3 Reasons To Sell Unilever plc


In recent days I have looked at why I believe Unilever (LSE: ULVR) (NYSE: UL.US) looks set to ride higher.

But, of course, the world of investing is never a black and white business — it take a variety of views to make a market, and the actual stock price is the only indisputable factor. With this in mind I have laid out the key factors which could, in fact, seriously compromise Unilever’s investment appeal.

Refreshment remains a concern

Unilever’s Foods section has long been the laggard of the firm’s four main divisions, and sales here edged just 0.3% higher in 2013. But while the company is taking drastic steps to counter enduring weakness here — indeed, Unilever’s Ragu business in the US is rumoured to be the firm’s latest divestment candidate — weakness in the Refreshment division is also weighing on group performance.

While group income rose 4.3% last year, sales in Refreshment — which includes the likes of Lipton tea and Kibon ice cream — advanced just 1.1% during the period. And a 1.2% decline during the final quarter suggests that accelerating sales weakness may be on the cards, exacerbated by intensifying competition across many of its key brands.

Developed markets keep dragging

Unilever has made no secret of its desire to expand its exposure to emerging geographies which, despite concerns over decelerating GDP growth rates, looks set to drive growth over the long-term as consumer spending power mounts. But in the meantime, lasting sales weakness in the firm’s established markets remains a major headache.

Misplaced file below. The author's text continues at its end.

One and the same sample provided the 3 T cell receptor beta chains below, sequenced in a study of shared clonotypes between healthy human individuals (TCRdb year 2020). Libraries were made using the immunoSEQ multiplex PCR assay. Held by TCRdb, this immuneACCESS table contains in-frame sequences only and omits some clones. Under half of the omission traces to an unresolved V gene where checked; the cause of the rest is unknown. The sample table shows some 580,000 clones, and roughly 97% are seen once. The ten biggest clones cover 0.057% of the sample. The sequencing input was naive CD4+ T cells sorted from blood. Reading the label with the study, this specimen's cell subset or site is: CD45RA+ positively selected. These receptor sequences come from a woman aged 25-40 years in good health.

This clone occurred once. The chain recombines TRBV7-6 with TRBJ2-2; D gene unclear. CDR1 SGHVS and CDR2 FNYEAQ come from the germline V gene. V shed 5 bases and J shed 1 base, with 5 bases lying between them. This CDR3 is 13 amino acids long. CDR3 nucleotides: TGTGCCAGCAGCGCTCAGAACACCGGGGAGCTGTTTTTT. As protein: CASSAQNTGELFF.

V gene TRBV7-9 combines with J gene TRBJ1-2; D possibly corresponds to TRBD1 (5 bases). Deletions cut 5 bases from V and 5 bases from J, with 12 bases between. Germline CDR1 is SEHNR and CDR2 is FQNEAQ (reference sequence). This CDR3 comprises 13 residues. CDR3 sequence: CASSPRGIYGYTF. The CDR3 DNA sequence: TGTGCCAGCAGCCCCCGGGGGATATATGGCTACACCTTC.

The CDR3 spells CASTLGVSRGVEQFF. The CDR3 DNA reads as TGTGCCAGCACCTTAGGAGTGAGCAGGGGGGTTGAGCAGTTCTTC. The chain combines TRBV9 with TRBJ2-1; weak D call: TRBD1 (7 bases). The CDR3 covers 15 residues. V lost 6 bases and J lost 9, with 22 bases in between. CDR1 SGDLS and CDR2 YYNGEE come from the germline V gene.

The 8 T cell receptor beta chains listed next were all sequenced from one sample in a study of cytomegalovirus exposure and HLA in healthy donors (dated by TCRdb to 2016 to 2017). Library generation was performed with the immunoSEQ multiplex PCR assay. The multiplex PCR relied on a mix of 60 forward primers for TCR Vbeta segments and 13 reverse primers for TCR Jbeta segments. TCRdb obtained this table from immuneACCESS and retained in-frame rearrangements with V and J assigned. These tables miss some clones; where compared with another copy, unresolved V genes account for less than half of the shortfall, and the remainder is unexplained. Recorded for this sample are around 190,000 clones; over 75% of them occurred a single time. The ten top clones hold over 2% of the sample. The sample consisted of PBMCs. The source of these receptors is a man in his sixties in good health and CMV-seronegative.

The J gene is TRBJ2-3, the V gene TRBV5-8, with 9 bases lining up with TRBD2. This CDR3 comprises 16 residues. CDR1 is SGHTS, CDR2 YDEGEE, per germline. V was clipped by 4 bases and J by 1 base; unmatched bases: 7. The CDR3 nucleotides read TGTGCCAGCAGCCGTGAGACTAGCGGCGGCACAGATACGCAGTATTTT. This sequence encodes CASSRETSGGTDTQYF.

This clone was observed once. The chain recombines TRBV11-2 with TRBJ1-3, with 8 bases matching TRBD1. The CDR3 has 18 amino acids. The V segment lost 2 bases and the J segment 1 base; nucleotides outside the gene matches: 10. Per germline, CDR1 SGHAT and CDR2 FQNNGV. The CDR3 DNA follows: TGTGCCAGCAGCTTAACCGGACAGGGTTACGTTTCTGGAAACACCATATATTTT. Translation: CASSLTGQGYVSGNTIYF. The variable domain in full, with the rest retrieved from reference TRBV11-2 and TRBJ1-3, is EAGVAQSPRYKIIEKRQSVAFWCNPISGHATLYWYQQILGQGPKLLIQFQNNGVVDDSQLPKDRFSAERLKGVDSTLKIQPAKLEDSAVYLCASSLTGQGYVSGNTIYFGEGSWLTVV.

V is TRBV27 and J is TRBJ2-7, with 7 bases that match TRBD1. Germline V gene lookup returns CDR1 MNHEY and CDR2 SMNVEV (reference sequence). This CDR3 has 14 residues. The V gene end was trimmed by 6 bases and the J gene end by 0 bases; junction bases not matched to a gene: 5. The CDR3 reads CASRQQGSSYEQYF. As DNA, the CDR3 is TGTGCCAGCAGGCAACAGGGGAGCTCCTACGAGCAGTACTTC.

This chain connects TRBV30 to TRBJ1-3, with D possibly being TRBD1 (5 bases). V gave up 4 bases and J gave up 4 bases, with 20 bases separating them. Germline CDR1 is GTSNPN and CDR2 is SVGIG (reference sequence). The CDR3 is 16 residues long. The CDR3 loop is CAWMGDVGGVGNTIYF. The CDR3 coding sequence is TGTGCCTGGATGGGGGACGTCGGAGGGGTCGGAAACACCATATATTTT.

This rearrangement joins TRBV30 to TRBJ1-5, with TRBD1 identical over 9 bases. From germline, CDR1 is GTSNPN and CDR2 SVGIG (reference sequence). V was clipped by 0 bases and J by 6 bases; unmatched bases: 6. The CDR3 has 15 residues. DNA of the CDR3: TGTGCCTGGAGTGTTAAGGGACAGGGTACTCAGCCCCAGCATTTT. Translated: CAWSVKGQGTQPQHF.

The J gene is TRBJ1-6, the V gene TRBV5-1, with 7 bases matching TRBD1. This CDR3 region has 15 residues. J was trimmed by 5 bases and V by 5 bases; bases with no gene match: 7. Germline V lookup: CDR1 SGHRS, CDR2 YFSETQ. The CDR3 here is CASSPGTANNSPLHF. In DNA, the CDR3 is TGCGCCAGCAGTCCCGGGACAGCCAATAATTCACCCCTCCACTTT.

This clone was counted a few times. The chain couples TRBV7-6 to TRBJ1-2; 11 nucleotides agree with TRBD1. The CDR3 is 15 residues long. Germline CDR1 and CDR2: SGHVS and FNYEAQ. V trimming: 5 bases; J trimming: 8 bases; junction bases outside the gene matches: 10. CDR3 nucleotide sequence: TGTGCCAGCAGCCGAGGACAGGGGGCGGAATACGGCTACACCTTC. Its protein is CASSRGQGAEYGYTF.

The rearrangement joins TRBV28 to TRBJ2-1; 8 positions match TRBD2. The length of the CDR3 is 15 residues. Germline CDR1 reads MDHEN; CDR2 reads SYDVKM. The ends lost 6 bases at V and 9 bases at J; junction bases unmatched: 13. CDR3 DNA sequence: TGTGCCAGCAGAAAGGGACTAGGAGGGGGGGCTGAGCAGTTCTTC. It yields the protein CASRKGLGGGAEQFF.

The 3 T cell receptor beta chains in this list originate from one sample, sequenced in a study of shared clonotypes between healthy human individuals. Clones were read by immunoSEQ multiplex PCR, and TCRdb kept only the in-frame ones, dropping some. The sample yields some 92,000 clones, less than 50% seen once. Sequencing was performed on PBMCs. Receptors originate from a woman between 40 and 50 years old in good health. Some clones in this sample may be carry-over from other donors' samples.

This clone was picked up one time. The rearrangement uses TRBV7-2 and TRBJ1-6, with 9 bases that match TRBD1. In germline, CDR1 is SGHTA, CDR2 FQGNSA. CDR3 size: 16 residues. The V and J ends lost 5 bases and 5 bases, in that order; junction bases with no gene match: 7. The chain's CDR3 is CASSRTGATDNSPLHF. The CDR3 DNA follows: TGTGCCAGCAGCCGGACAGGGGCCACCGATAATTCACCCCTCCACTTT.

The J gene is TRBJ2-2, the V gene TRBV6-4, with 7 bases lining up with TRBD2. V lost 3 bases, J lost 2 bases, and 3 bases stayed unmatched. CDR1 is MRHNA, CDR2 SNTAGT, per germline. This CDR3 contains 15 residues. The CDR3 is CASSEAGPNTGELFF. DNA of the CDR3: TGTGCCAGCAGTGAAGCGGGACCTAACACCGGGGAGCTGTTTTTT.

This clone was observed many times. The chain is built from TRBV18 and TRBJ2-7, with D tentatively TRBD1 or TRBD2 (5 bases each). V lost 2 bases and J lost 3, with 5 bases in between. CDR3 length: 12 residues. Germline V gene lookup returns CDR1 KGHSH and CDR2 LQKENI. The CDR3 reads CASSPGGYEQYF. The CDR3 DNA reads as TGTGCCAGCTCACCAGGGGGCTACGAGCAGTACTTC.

Indeed, the business announced last month that

developed markets remained weak [in 2013] with little sign of any overall improvement despite the more positive macro-economic indicators in recent months.”

In particular, sales in Europe drooped 1.1% last year to €13.5bn, and worryingly intensifying sales weakness in the previous-stable Northern nations offset stabilising conditions in the South. Revenues from the continent account for 27% of the group total.

Debt levels on the rise

Unilever announced last month that net debt rose by a chunky 15% last year to €8.5bn, mainly due to the €2.5bn cost of hiking its stake in India’s Hindustan Unilever from around half to just over two-thirds.

Unilever has continually hinted at its intention to ratchet up its developing region exposure through M&A action. And although the effect of asset divestments in its Food division is likely to mitigate the need for external capital, whether or not this is likely to outweigh the cost of any fresh link-ups of course remains to be seen, particularly as the company’s cash pile has dipped over the past year.

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Royston does not own shares in Unilever. The Motley Fool owns shares in Unilever.